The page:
Five Facts About “Career Paths” in the Modern Working World

Just because you have a job today doesn't mean you'll have a job tomorrow. How can you have a thriving career with that being the reality?

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This morning, just as I was thinking about the idea of career paths, I read the news that yet another corporation had announced mass layoffs. Most of the laid-off workers were reportedly “shocked.”

I’m sincerely hoping that none of you are getting laid off any time soon. But there’s an urgent reminder in this story for all of us. It’s something I’ve said many times before.

Every decision made about you and your opportunities is made in a room you’re not in. 

“At will” employment—meaning, your company can let you go at any time for any reason—is a harsh reality. Layoffs are disruptive. And the people who get pink slips are never in the same room as the managerial-person who’s acting on the mandate to cut the budget or headcount by x%.

In all this horribleness, it’s super easy to forget that “at-will” isn’t all bad news. Why? Because “at-will” goes both ways. You get to choose who you work with as much as they get to choose you. If you know what to be aware of and act on, you can create a win-win outcome in your “at-will” jobs and careers—without ever being in the decision room.

I know I’m a bit late for the folks at the company I mentioned in the opening. But I hope I’m not too late for you. Here are six things I want you ALL to think about.


How well you know your value in the market impacts your ability to be employed, how much you get paid, what you get to do, and how much responsibility you have. People who identify as free agents understand where they stand value-wise, both today and in the future. Can you do the same?


When deciding whether to hire you, promote you, or give you the juicy project, people look at your ability to solve problems in the future—justified by what you’ve accomplished in the past. Your skills today matter, but your potential is equally important. So stop and think for a minute: has your boss (or the person who might hire you) described your potential in words that resonate with you?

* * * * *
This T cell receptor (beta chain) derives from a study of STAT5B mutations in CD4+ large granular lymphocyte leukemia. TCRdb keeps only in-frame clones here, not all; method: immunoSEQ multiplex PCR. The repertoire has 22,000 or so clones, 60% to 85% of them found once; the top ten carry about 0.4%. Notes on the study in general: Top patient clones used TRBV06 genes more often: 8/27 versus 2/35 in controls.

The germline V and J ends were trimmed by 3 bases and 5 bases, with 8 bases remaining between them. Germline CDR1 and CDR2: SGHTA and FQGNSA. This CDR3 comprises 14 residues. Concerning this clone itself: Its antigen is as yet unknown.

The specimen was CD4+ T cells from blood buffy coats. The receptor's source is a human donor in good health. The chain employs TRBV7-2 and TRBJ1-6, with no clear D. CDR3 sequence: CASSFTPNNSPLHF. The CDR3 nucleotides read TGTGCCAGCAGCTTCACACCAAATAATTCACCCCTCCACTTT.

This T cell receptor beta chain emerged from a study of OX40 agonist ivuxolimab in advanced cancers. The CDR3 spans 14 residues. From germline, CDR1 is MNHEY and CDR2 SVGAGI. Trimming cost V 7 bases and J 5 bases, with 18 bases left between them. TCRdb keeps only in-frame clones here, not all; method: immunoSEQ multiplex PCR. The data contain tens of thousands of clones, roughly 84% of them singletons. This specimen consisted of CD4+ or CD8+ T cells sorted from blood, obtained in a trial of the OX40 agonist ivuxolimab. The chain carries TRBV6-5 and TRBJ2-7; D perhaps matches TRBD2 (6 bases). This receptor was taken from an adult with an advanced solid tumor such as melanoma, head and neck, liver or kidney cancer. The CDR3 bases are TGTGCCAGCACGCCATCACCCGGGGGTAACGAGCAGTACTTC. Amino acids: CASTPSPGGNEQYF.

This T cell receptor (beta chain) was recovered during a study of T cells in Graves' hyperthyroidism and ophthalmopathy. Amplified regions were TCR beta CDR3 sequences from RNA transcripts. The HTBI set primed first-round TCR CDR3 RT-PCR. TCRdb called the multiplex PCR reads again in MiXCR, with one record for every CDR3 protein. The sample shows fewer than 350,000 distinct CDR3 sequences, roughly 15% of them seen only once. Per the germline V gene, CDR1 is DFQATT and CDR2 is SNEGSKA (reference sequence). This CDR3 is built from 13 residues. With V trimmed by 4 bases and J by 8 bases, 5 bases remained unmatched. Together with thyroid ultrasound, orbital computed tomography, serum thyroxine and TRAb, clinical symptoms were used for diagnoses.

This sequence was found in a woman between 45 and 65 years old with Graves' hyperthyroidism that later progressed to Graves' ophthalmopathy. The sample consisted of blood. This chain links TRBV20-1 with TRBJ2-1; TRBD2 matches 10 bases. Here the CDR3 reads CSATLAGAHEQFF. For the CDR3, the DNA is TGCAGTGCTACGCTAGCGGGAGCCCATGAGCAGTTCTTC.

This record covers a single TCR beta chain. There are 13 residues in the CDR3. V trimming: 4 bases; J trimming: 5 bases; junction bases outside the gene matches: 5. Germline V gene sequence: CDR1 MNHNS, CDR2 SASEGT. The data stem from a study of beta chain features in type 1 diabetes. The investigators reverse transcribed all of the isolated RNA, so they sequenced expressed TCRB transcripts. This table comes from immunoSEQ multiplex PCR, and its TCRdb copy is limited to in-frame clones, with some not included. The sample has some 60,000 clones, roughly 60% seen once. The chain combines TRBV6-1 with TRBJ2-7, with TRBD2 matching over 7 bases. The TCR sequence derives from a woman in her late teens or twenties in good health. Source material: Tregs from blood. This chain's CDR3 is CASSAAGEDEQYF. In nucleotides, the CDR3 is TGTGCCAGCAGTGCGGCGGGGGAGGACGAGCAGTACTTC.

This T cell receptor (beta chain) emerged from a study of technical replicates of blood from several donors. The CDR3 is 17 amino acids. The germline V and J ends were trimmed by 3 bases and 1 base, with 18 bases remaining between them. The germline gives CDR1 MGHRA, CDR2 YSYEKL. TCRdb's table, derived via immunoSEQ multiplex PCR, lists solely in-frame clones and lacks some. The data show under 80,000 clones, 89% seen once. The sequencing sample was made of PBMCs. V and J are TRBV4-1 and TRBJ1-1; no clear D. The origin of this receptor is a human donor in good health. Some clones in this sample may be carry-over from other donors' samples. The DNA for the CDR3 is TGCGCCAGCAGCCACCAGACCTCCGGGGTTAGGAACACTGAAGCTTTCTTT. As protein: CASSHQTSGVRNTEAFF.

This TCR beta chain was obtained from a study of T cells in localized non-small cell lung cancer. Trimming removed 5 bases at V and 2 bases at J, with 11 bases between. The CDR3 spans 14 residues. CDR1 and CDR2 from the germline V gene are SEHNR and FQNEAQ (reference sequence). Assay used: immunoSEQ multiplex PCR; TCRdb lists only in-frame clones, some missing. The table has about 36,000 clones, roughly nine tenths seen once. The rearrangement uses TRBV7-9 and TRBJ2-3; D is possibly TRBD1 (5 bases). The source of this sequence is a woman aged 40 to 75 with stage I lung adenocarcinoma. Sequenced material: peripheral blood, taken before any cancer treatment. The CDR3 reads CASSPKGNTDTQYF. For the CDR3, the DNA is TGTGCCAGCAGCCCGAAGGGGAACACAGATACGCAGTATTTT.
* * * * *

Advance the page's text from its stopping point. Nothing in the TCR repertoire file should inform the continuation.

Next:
Beware: You might think you have all the potential in the world, but if the “buyer” of your potential can’t see it, then it might as well not exist.


The measure of your success is not how productive you are. Machines are productive and more efficient than humans—which is why we shouldn’t be competing against them. The measure of your success is how you think. How do you bring together all your skills—hard, human (aka soft but I hate that word), and potential—to get your work done? That’s your value, not your ability to get sh*t done.


Your dimensions come from so many places—your history, your family, your friends, your culture, your age, your gender… I could keep going. It’s been proven over and over again that the more diverse thoughts you have in a room around a problem, the more likely the group will come up with an innovative answer. So make sure the person “renting your brain” understands the value of the unique thing you bring to the table.


On a cellular level, you replace your entire body every 7-10 years. And yet you are still you. Crazy, right? Your skills, your potential, and your value— these, too, are constant but also ever-evolving. Do you regularly check in on your value language, and take note of what’s evolved?


Let’s look at facts 1 through 6 from a leader’s perspective.

  • Your team members are free agents. Do they choose to work with you or for you?
  • Success is in the future. Do you understand someone’s potential as much as their past?
  • Humans aren’t robots. And no one wants to be treated like one. While getting it done is essential (whatever “it” might be), do you measure success in other ways, too?
  • Winning teams always have a multitude of strengths. Collaborative teams understand how those strengths can work together. Are you building a team with lots of different strengths?
  • The person you hired five years ago is the same and yet not the same. Do you know what the difference is?

The measure of business success is now shifting from profit to triple bottom line (people, planet, profit.) And technology has already moved from the binary “ones and zeros” to the interconnected language of AI and Quantum.

I think there’s an acute need for talent to evolve, too—from the linear and mechanical language of the past (title, skills, and productivity) to the multidimensional language of the future.

I can imagine a world where the shock, sadness, and disruption of layoffs could be a thing of the past. It’s possible if we shift our thinking about humans, about what it means to have a career path, and about our role in the modern working world.

And the shift starts one person at a time. It starts with me and you.

P.S. I’ve got a million other facts to share about the modern workplace. Do you have a workplace-related problem or question you’d like me to riff on? Drop me a line, I’d love to hear it.

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